The Boom is Back -- Let's Party

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SAN JOSE — The signs are unmistakable. That feeling is in the air again.

The Internet boom is back. Let's party!

The Metrics of Money Mania

Tech stocks may still be in the doldrums. But other indicators show that your company may have opportunities now that you haven't had since the Internet bubble burst in 2000:

Web Addresses Are Hot Again. Verisign Inc., which maintains a directory of all dot-com and dot-net addresses, reported recently that registration of all domain names had hit a record high of 4.7 million in the first quarter of 2004. That compares with a mere 4.1 million new names registered back in the first quarter of 2001, when Internet fervor was still on a roll.

Money Is Flowing. Search engine stalwart Google.com, which is preparing its initial public offering (IPO) soon, estimates the value of its company at between $29 billion and $36 billion. That would make its estimated $3 billion in stock sales the eighth-largest IPO in history. If the price holds up, it would give Google a market value greater than such large corporations as Ford Motor, Vivendi Universal, and possibly Boeing.

Irrational Exuberance All Over Again. Excited investors will undoubtedly pay that amount for Google, despite the challenges it faces from search-engine competitors such as Yahoo and Microsoft. And Google's cash cow, the search-specific ads it sells, might even fall prey to a lawsuit by Overture, the originator of such ads and an arch-competitor. Overture, whose ads are shown by Yahoo and many other sites, holds a patent on bid-for-placement ads and might (if its suit is successful) force Google to pay a license fee or even stop selling its own ads.

Who knows what the court will decide in this case? What's important to realize is that Internet businesses are once again a place where cash wants to be.

And that, my friends, means there's money to be made by your company.

Do You Want New Customers Or Not?

If online advertising is something worth billions in speculative investments, and is something worth fighting in court over — and it surely is — then it's something your business needs to take advantage of while there's still gold in them thar' hills.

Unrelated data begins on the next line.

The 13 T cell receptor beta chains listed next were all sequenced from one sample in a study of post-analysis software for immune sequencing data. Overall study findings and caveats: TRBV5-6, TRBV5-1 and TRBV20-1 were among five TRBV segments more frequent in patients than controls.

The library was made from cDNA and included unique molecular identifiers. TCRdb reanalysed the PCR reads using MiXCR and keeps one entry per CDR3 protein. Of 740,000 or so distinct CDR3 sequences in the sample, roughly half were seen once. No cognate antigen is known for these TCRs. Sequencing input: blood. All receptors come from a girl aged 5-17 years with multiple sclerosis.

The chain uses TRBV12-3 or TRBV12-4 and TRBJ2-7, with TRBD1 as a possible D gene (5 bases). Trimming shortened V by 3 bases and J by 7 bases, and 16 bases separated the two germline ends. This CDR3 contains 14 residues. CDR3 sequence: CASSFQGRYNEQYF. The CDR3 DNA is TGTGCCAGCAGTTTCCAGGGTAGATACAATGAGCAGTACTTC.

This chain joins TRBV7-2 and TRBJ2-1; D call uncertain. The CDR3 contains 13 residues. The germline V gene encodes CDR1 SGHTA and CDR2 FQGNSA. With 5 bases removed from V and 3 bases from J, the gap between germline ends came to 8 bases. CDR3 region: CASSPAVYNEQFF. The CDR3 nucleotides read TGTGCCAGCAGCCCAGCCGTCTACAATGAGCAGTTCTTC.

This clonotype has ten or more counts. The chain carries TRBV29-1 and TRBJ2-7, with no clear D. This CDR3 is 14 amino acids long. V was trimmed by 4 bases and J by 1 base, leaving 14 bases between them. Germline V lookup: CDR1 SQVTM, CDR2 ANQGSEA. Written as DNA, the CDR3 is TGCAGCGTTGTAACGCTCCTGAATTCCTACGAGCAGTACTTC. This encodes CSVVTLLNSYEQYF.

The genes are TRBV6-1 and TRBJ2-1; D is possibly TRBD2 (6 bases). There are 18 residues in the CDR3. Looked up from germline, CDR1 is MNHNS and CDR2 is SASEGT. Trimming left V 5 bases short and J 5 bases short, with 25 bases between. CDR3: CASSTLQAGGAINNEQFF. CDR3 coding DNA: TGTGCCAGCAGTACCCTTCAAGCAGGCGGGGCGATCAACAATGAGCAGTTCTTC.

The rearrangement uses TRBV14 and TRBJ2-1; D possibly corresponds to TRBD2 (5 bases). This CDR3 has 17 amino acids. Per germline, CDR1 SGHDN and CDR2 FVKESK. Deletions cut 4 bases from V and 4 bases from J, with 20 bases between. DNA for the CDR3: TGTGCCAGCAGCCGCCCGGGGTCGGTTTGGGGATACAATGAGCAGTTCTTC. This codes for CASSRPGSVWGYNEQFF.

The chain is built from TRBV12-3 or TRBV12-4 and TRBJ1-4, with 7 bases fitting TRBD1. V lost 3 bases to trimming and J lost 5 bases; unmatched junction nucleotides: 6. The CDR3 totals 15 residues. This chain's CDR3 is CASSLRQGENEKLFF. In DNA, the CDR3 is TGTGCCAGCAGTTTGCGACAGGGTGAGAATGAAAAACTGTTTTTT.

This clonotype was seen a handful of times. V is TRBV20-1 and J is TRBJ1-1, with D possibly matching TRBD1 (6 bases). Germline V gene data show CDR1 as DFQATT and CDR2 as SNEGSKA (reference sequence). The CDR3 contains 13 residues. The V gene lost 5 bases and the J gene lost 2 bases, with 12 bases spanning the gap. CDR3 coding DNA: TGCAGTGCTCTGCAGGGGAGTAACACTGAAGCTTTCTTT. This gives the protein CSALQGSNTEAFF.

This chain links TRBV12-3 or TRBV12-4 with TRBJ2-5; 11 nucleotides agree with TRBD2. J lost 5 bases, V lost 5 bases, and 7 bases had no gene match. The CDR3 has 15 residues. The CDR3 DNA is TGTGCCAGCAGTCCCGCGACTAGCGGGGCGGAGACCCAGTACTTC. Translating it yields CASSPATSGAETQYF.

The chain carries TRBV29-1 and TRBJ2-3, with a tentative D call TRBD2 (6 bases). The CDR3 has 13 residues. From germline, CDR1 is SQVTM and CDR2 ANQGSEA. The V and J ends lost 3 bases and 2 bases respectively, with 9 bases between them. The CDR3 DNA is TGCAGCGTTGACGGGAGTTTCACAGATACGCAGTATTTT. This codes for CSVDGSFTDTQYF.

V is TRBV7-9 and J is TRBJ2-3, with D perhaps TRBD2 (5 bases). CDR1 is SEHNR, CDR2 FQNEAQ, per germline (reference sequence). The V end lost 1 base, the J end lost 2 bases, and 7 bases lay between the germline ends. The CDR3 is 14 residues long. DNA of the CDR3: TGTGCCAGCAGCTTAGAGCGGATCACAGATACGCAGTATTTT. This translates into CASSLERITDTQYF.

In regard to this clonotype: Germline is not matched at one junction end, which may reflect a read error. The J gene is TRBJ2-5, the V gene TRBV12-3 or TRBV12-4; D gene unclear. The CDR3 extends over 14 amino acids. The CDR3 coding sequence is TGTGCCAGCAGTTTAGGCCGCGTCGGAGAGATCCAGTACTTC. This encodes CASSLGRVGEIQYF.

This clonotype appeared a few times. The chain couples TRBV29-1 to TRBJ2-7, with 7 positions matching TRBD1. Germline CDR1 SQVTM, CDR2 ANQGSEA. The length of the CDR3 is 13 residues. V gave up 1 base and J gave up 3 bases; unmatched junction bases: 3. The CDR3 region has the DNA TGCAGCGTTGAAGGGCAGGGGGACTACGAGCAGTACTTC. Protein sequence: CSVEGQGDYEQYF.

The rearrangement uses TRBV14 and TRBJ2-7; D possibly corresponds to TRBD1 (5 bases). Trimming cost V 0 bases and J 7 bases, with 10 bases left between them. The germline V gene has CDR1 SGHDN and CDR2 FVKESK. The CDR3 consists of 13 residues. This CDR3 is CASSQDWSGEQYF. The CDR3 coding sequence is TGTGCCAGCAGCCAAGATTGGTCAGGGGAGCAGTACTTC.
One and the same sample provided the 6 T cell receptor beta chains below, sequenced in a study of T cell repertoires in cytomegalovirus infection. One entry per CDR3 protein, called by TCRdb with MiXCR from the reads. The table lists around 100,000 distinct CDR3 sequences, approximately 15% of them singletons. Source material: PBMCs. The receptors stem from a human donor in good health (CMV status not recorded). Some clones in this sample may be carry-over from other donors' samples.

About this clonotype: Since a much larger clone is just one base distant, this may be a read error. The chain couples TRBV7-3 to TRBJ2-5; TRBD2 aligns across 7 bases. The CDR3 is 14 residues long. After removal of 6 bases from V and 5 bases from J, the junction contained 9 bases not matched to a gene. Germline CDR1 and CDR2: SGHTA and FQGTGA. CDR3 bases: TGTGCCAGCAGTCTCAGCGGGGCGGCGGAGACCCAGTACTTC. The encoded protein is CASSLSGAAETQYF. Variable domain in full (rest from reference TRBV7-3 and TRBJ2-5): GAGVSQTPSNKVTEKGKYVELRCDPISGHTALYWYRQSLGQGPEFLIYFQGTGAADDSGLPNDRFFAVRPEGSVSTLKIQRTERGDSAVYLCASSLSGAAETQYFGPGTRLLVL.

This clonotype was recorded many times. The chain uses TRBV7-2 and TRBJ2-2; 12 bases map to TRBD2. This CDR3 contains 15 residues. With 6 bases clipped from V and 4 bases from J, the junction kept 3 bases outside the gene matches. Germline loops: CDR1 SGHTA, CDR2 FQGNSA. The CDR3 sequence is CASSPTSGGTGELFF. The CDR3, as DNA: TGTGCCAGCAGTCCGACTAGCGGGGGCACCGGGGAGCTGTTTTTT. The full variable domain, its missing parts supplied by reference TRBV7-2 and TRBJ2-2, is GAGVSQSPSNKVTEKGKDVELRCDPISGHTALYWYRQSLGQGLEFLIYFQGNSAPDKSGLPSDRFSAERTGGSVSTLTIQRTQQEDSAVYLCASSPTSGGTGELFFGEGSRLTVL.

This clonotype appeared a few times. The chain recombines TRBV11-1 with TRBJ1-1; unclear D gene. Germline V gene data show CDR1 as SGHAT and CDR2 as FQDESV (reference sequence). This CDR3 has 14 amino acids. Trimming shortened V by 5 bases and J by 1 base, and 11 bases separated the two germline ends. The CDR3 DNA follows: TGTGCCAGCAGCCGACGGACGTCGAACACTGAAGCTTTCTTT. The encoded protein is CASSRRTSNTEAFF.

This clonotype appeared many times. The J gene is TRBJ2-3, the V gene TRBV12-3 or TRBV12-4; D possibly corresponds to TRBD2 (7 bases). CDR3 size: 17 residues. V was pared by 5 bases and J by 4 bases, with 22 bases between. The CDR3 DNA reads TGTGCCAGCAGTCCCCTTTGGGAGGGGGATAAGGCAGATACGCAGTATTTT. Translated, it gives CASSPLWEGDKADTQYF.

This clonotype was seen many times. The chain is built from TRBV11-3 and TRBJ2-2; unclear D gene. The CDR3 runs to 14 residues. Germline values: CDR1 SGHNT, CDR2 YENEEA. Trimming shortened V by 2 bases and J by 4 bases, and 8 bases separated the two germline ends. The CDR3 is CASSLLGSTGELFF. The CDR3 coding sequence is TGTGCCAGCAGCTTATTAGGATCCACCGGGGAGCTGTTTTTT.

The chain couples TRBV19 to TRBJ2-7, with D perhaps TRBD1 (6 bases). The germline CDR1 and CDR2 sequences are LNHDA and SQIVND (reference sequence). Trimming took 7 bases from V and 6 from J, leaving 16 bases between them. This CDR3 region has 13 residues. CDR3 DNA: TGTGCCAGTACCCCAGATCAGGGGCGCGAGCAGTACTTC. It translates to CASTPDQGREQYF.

Advertising in Google and Overture and perhaps some of the many smaller bid-for-placement search engines is still the cheapest way to attract new customers for many of the companies that have tried it. If your business isn't yet doing so, you might want to start running online ads now before every other Tom, Dick and Harry has escalated the bid prices through the roof.

The problem I've found with paid-placement advertising is that there are just so many details to grasp. First, you have basic questions about what products work best in online advertising and what key words should be bid on. These can be daunting challenges by themselves. Then you add such complications as changing your bids from day to day to get better positions than your competitors. You may also find you need to bid less — or not at all — during times of day when the responses you get aren't very profitable.

It's enough complexity to drive you mad.

Letting Computers Run The Computers

As you read this, I'm in San Jose, Calif., at the Search Engine Strategies (SES) Conference. This is an intensive confab put on several times a year in major cities around the world, bringing together purveyors and users of search engines large and small. After its stint in San Jose, SES next pops up in Stockholm, Chicago, New York, and Tokyo. (SES is sponsored by Jupiter Events, a subsidiary of Jupitermedia, the publisher of this Web site.)

Here at the convention, the complexities of managing online advertising are the province of a number of specialized Web services. I wrote a review of two such bid-management services in this space on Sept. 22, 2003:

Go Toast (now Atlas OnePoint). This service offers its customers fine-grained control over online advertising bids at Google, Overture, FindWhat, and about 30 other search engines. Go Toast, based in Denver, Colo., was acquired by Atlas DMT in December 2003 and renamed Atlas OnePoint.

Maestro. An offering of Did-it.com, located in New York, N.Y., Maestro is arguably a bit more "set it and forget it" than OnePoint. Compared to OnePoint, it aims at a somewhat higher-end market of firms: those spending more than $30,000 per month on online advertising.

Next week, I'll report to you on how players such as these are making the most of today's accelerating marketplace — and how you can, too.

An Executive Tech Update

I wrote in the July 20 installment of Executive Tech that you should download the beta 0.9.2 version of Firefox, a long-awaited alternative browser, and test your company's Web sites for compatibility with it.

I've found a strange quirk that you might also run into. When a hyperlink is clicked in Microsoft's Outlook 2003 e-mail program after Firefox is made the default browser, a dialog box called Locate Link Browser appears for no apparent reason. If you use this dialog box to select the Firefox program to open hyperlinks, you may see two Firefox windows when hyperlinks are clicked in Outlook.

Microsoft acknowledges that this is a bug in Outlook 2003 when running on Windows 2000. (See the company's Knowledge Base article 821692.)

This interaction will no doubt be fixed by the time version 1.0 of Firefox is released, probably this September. In the meantime, you can fix the glitch by changing two file types in Windows. Deselect the option for "DDE" under the file types "URL:HyperText Transfer Protocol" and "URL:HyperText With Security." This is more fully described by the Software Tips and Tricks forum.

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